Re:Catalogs (1)

fermion (181285) | more than 5 years ago | (#28529995)

Then there is the issue of what is taxed and what is not. Like the federal tax, the complications come in when a the brother in law or sister in law of a high ranking government official wants special treatment for their unique situation. Of course, when the taxes become simple, then it become a simple matter to avoid the tax.

These are not impediments to Amazon doing business, as they do enough business in all the states to pay for the software that would allow them to pay sales tax. If a vendor did have pay sales tax when shipping to a state, we would see software products pop up almost overnight that would allow that to happen. Amazon could afford them. Small startups could not. To make things even, the state would have to install a system that would allow any business to quickly check to see if a tax was needed, and how much it would be. This would require quite a bit of state investment(maybe good use of stimulus money) and would be the only way to balance the market for the small business. Such a state provided system would primarily be used by small businesses, as larger firms would find it more efficient to run an automatic system. Of course, at this point, we might start thinking about county and city taxes.

If states would put such a system in place, that provided a clearinghouse for small firms and a central information for firms that wanted to provide solutions to large firms, I would certainly support a system where the vendor pays the tax. After all, the tradition of the buyer, not vendor, paying the tax comes from a time when communication and information was expensive. This is no longer the case. OTOH, I don't think unfunded mandates that the government has become so fond of imposing(read NCLB, how much has that cost families in terms of lost education that has to be paid later in remedial college classes) are appropriate. If a state wants taxes, pay for some the infrastructure.

The trucks that deliver the products pay taxes. (4, Insightful)

Maxo-Texas (864189) | more than 5 years ago | (#28529435)

I'm sure the gasoline and other annual taxes to deliver the products to the customer cover the wear and tear on the roads.

Amazon is not using sewer, electrical, police or road services locally as brick and morter store would.

Duct Tape (0)

Anonymous Coward | more than 5 years ago | (#28529467)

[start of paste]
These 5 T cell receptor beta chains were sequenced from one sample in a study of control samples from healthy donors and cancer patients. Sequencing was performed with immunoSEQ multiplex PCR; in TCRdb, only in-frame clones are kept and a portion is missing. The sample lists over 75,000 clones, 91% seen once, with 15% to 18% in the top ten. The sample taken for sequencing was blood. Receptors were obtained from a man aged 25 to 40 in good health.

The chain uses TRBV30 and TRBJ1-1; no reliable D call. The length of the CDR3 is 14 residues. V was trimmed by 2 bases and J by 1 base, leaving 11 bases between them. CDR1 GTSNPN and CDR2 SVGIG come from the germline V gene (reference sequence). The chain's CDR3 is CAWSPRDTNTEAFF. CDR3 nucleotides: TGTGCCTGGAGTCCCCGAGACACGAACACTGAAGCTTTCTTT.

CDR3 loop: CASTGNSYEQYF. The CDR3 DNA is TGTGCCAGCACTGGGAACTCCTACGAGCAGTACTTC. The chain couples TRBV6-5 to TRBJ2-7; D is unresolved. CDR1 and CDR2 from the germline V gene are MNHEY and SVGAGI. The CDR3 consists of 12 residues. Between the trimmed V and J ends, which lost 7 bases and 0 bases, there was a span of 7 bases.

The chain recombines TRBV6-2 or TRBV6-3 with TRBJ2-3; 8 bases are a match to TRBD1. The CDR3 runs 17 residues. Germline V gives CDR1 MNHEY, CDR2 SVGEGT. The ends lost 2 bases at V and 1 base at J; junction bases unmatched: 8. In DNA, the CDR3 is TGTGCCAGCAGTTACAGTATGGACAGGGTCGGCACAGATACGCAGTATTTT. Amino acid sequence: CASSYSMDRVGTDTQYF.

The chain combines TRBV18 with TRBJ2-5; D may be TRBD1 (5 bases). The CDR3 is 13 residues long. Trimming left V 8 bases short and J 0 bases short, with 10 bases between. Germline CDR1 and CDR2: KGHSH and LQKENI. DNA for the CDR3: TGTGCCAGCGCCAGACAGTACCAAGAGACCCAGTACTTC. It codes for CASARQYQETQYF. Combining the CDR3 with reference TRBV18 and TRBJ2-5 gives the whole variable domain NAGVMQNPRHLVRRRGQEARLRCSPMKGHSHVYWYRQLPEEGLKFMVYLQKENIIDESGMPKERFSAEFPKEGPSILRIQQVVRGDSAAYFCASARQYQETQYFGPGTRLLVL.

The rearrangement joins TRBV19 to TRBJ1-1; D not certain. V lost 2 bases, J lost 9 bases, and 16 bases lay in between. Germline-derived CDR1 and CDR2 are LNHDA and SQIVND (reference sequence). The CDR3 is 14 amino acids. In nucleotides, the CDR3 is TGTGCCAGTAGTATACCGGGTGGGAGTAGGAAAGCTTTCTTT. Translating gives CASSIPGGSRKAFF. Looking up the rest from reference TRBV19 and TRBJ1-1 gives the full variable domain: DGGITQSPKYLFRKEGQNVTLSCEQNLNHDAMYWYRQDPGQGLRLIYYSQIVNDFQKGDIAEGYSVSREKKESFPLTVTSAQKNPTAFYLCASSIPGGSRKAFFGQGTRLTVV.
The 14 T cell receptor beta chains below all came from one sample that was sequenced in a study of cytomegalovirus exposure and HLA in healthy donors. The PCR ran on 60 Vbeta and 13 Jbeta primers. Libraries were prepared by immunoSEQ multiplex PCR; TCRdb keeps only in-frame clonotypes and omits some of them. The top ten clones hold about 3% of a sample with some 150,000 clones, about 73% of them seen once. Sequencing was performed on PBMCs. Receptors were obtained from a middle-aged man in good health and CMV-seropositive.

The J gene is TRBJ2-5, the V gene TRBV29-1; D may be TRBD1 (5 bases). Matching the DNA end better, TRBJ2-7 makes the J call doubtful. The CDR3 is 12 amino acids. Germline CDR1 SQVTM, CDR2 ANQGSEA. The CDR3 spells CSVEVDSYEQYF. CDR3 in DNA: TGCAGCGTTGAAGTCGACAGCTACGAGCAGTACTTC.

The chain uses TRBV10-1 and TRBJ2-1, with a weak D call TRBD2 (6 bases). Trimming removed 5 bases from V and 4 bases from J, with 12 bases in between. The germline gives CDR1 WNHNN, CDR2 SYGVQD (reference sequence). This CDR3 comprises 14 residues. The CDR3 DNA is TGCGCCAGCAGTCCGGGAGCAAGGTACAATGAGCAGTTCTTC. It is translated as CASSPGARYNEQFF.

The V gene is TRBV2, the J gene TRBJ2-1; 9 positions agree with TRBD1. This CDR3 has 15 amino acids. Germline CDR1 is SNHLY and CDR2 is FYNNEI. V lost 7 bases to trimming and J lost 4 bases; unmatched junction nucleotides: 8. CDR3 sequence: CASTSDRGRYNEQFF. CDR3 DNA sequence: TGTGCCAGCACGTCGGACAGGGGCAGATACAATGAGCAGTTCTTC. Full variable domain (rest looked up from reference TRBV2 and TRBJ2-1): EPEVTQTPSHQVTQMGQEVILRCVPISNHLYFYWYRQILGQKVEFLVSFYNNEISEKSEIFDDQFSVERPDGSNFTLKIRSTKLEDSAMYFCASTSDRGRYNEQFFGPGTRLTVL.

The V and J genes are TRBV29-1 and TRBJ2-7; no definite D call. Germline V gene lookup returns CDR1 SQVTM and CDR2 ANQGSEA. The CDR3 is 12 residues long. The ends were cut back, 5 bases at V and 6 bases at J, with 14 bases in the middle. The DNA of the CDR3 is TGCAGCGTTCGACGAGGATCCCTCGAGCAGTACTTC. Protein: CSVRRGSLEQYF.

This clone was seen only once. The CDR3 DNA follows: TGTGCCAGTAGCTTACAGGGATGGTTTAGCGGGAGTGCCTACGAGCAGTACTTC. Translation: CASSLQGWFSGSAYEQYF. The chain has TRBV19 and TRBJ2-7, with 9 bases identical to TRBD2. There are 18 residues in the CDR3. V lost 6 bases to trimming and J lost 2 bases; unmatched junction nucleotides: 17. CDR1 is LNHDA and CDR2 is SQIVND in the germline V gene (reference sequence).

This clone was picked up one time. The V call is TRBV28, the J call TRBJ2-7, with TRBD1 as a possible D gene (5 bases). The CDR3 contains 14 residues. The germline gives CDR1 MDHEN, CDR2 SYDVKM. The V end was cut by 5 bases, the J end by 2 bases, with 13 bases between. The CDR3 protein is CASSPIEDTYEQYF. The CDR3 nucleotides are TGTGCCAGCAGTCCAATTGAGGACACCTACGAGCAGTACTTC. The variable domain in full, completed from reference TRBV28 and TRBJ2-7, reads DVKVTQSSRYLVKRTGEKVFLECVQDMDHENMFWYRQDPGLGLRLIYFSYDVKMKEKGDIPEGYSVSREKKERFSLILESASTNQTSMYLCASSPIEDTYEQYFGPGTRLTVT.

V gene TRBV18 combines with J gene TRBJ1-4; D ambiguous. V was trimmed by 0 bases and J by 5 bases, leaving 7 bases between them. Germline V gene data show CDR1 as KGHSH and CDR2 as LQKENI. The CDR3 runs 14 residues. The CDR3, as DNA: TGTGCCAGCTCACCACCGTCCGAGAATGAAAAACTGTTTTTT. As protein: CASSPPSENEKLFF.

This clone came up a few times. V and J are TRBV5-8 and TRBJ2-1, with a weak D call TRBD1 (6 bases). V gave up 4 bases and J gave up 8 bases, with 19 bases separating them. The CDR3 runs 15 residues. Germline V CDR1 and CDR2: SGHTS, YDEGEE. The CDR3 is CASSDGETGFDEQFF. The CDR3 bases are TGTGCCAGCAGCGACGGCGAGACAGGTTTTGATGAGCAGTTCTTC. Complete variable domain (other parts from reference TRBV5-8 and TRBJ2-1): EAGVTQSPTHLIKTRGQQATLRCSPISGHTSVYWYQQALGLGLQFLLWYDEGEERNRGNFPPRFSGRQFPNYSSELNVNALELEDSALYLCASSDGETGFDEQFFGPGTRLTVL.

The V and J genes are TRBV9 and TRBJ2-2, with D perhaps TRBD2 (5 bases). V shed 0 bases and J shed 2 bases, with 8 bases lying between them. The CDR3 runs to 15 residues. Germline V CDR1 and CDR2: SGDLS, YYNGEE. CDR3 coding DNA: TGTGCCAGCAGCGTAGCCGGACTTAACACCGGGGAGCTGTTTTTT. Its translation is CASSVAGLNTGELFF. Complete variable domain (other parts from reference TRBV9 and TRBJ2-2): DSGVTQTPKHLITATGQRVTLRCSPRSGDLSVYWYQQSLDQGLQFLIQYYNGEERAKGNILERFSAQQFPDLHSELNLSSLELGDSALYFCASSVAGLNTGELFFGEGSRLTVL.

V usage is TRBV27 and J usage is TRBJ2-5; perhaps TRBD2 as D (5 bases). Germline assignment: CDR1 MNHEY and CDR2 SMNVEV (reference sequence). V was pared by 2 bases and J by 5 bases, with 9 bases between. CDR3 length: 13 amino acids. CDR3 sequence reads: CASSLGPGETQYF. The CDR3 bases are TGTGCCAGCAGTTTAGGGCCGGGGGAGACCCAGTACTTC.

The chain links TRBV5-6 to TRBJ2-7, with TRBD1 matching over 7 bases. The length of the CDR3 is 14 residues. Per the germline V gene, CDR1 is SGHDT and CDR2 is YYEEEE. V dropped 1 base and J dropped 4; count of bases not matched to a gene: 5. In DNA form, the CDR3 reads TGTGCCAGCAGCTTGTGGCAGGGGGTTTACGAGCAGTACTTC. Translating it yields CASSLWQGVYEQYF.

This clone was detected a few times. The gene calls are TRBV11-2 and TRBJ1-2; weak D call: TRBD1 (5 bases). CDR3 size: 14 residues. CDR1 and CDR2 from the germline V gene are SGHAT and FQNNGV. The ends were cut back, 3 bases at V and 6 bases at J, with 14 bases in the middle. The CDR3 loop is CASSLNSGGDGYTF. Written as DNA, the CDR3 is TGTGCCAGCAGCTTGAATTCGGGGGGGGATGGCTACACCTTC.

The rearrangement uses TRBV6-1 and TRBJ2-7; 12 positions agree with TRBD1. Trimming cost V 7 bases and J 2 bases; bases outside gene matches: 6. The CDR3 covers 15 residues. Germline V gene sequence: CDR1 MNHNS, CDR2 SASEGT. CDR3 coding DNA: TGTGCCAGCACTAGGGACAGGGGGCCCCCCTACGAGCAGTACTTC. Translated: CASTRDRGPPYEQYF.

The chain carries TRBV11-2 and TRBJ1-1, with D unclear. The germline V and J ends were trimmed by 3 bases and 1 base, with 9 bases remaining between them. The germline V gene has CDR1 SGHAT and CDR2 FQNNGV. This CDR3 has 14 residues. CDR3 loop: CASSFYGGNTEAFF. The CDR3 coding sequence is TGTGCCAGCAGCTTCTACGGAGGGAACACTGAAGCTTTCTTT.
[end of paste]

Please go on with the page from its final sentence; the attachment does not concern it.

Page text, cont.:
All will be well as long as amazon keeps carrying nuclear grade duct tape. Because, the only thing COOLER than duct tape, is NUCLEAR duct tape!

If you have a problem nuclear duct tape can't solve...then god help us all.

"http://www.amazon.com/3M-Performance-8979N-48-Millimeter-54-8-Meter/dp/B000NG3ZKI"

(And its great for fixing the liquid sodium coolant leaks in my basement too)

Tax 'em! (2, Interesting)

NineNine (235196) | more than 5 years ago | (#28529497)

I run a brick and mortar store AND an online store. No more than 5 minutes ago I was talking to a customer in the store, and she was asking what the sales tax was to see if she could buy the product cheaper online. That's ridiculous. People are short sighted and selfish. If this continues, we will have very little retail anywhere in the country in a few years, because everybody will be trying to avoid the sales tax. The gov't needs to close this huge loophole. Amazon needs to compete on a level playing field with other retailers. I know that I'd much rather add a bit of code to my web site to collect sales tax correctly all over the country than to have people avoid my brick and mortar store to try to shave a few pennies off elsewhere. I support online retailers having to collect sales tax.

If they don't use local resources why should they (4, Insightful)

Shivetya (243324) | more than 5 years ago | (#28529585)

pay taxes?

Are internet retailers using your sewer? You schools? Your police?

Then why should people living in another state fund yours?

Tax them where they reside.

Whats next? Taxing people for giving gifts to people in higher tax states? Hell, lets tax people's medical benefits - oops.

Re:If they don't use local resources why should th (2, Funny)

tmosley (996283) | more than 5 years ago | (#28529953)

Also, I want to tax the taxes that are being taxed on those goods running through my state.

Re:If they don't use local resources why should th (1)

langelgjm (860756) | more than 5 years ago | (#28530001)

Stop. Just stop. You're making too much sense.

There was a bill introduced in the Maryland General Assembly this session that sought to charge title taxes on off-road vehicles - figure that one out!

Really, though, we should all just realize that for the most part these kinds of taxes aren't supposed to make sense, they are just supposed to raise revenue.

Re:Tax 'em! (0)

Anonymous Coward | more than 5 years ago | (#28529741)